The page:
Inside the FBI's File on The Fugs: The "Most Vulgar Thing the Human Mind Could Possibly Conceive"
Ed Sanders, Tuli Kupferberg, and Ken Weaver of the Fugs, New York City, January 1967. Photo via PoPsie Randolph / Michael Ochs Archives / Getty Images


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Inside the FBI's File on The Fugs: The "Most Vulgar Thing the Human Mind Could Possibly Conceive"

Buried in a bureau file on the Doors is correspondence about how dirty the Fugs were.

This story appears in VICE magazine and Noisey's 2017 Music Issue. Click HERE to subscribe to VICE magazine.

Imagine being so utterly offended by a rock group that you carve out time to draft a two-page letter to a US senator and the director of the FBI, enclose a copy of the LP, and request that they undertake a national effort to ban the band's music in the United States. Seems un-American, right?


Yet, that's exactly what happened in 1969, when an employee of Charlotte, North Carolina–based Jefferson Standard Broadcasting Company, which operated radio and television stations, listened to an album by the New York City band the Fugs. What's worse is that then FBI director, J. Edgar Hoover, took the request seriously.

I hadn't intended to write about the Fugs, a politically charged underground rock group resembling a 60s version of the Dead Kennedys, whose songs include "Kill for Peace," "Coca Cola Douche," and the timeless ode to America's clandestine spies, "CIA Man," which features the lyrics: "Who can kill a general in his bed? / Overthrow dictators if they're Red? / Fucking-a man! / Fucking-A! C-I-A! / CIA Man!"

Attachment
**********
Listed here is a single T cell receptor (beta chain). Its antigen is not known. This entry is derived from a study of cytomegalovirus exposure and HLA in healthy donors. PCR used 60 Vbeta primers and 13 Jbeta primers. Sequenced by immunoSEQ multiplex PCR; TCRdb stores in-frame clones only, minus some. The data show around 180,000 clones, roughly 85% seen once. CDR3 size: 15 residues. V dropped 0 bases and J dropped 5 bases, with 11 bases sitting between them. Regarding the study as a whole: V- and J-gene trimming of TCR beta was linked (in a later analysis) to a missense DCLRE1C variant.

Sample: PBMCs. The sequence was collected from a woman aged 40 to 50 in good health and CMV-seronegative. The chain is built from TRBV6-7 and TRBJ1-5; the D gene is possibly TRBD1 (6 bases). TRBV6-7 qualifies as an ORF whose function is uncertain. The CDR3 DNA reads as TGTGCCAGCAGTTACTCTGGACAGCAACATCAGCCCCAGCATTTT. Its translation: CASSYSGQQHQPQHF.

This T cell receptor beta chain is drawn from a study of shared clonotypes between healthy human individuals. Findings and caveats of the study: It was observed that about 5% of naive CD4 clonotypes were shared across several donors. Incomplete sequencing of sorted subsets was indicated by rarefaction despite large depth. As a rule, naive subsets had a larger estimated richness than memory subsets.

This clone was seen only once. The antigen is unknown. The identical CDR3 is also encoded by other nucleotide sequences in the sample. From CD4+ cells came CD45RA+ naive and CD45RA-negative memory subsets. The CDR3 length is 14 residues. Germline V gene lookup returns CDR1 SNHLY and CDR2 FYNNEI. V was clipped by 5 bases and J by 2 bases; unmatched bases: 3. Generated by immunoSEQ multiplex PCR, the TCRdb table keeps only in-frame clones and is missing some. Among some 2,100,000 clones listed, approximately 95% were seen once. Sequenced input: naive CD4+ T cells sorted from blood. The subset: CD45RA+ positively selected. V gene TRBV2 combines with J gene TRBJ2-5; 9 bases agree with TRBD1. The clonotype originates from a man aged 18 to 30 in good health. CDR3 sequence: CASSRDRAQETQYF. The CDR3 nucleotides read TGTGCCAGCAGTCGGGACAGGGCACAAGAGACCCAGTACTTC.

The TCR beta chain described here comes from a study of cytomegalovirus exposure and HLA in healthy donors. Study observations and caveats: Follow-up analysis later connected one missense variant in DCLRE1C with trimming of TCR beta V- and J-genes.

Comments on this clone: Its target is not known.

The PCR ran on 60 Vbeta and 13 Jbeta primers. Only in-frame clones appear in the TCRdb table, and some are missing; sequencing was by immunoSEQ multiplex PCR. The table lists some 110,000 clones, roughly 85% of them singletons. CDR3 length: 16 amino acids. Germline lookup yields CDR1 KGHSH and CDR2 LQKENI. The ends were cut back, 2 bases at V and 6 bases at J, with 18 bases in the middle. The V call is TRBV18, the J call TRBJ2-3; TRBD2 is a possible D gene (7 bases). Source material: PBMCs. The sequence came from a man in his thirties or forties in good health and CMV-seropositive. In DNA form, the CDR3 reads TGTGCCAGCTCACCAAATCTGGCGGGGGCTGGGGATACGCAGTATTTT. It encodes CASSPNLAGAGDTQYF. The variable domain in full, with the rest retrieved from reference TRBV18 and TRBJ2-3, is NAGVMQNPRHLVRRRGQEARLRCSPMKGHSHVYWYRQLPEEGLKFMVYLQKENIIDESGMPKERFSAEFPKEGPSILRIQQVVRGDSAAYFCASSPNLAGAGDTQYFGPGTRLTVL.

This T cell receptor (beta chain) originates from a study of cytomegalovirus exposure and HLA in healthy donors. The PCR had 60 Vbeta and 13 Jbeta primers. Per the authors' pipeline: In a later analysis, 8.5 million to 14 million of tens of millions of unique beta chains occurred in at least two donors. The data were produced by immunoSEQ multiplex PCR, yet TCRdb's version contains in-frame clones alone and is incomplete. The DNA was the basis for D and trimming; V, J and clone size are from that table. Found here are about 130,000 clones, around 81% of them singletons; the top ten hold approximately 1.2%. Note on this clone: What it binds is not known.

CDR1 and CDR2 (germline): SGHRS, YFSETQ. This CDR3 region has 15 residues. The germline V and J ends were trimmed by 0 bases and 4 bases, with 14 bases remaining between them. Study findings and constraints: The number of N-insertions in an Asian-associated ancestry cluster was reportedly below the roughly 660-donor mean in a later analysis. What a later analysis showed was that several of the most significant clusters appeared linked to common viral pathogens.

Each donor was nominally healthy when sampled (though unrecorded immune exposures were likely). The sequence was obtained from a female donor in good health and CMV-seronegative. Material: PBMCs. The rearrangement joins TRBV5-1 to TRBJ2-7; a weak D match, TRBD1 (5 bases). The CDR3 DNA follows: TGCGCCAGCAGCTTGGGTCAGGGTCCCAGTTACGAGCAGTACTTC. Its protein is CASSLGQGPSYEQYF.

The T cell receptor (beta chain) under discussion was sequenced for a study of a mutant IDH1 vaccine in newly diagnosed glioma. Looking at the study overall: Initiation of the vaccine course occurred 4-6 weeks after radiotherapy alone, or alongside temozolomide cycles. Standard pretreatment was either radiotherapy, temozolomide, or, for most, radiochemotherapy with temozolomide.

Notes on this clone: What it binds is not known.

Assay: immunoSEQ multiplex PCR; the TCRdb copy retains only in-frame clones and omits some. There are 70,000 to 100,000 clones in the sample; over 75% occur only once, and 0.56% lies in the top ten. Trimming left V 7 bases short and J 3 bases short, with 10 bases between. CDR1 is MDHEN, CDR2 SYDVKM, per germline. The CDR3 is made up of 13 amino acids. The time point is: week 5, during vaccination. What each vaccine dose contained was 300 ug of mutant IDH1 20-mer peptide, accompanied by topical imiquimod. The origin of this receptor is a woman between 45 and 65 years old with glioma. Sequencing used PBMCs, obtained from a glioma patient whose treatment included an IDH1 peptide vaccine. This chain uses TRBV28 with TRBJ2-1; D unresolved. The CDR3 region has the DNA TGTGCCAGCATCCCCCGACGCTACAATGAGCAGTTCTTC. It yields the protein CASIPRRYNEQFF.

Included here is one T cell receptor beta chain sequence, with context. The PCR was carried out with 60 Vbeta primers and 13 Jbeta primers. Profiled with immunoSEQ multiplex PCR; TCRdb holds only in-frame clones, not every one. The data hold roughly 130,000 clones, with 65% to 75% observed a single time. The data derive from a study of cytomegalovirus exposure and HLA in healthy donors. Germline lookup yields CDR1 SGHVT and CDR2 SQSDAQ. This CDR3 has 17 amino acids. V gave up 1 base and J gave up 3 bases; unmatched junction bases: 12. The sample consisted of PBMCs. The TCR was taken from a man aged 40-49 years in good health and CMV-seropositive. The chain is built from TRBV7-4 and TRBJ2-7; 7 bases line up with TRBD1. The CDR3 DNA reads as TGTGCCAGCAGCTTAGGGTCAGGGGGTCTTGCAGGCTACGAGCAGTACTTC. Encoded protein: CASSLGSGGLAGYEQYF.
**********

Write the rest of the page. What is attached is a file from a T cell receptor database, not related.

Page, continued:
I'd planned to write about the Doors, the legendary band formed by the Adonis-like poet Jim Morrison and keyboardist Ray Manzarek in Venice, California. While thumbing through hundreds of pages of FBI files on pop-music singers and rock groups, I found a file on the band, and, as this year marks the 50th anniversary of the Doors' self-titled debut album, I thought it would be a good time to check out why they attracted the attention of the FBI. But inside their file were these letters about the Fugs.

1. It's "the filthiest and most vulgar thing the human mind could possibly conceive," the employee wrote in a March 19, 1969, letter to North Carolina senator Sam Ervin, describing the Fugs' music. "I don't know what, if anything, can be done to stop the distribution of such trash, but I believe something has to be done. I realize that we cannot—and should not—try to legislate morality, but surely we can, and should, try to stop dissemination of such excretory matter as this."


2. The reason for the Fugs' inclusion in the Doors' file seems to be a letter sent to the broadcast company employee about record-industry "pornography," including a performance by the Doors, and the cover of a John Lennon and Yoko Ono album. This letter's author's name is redacted.

"You might want to listen to a few cuts, without any ladies within earshot… Cut 3, Side 1 describes the use of saran wrap as an emergency contraceptive in the back seat of a car. (This is a well-known substitute for rubber condroms [sic] among young teenagers at our local schools as well as PS 152 in the Bronx.) Side B has a satirical piece on the 'fucking CIA man'. Cut 2 on that side describes the use of the Coca Cola as a douche, pointing out that it provides a good taste as well as protection," that letter's author wrote.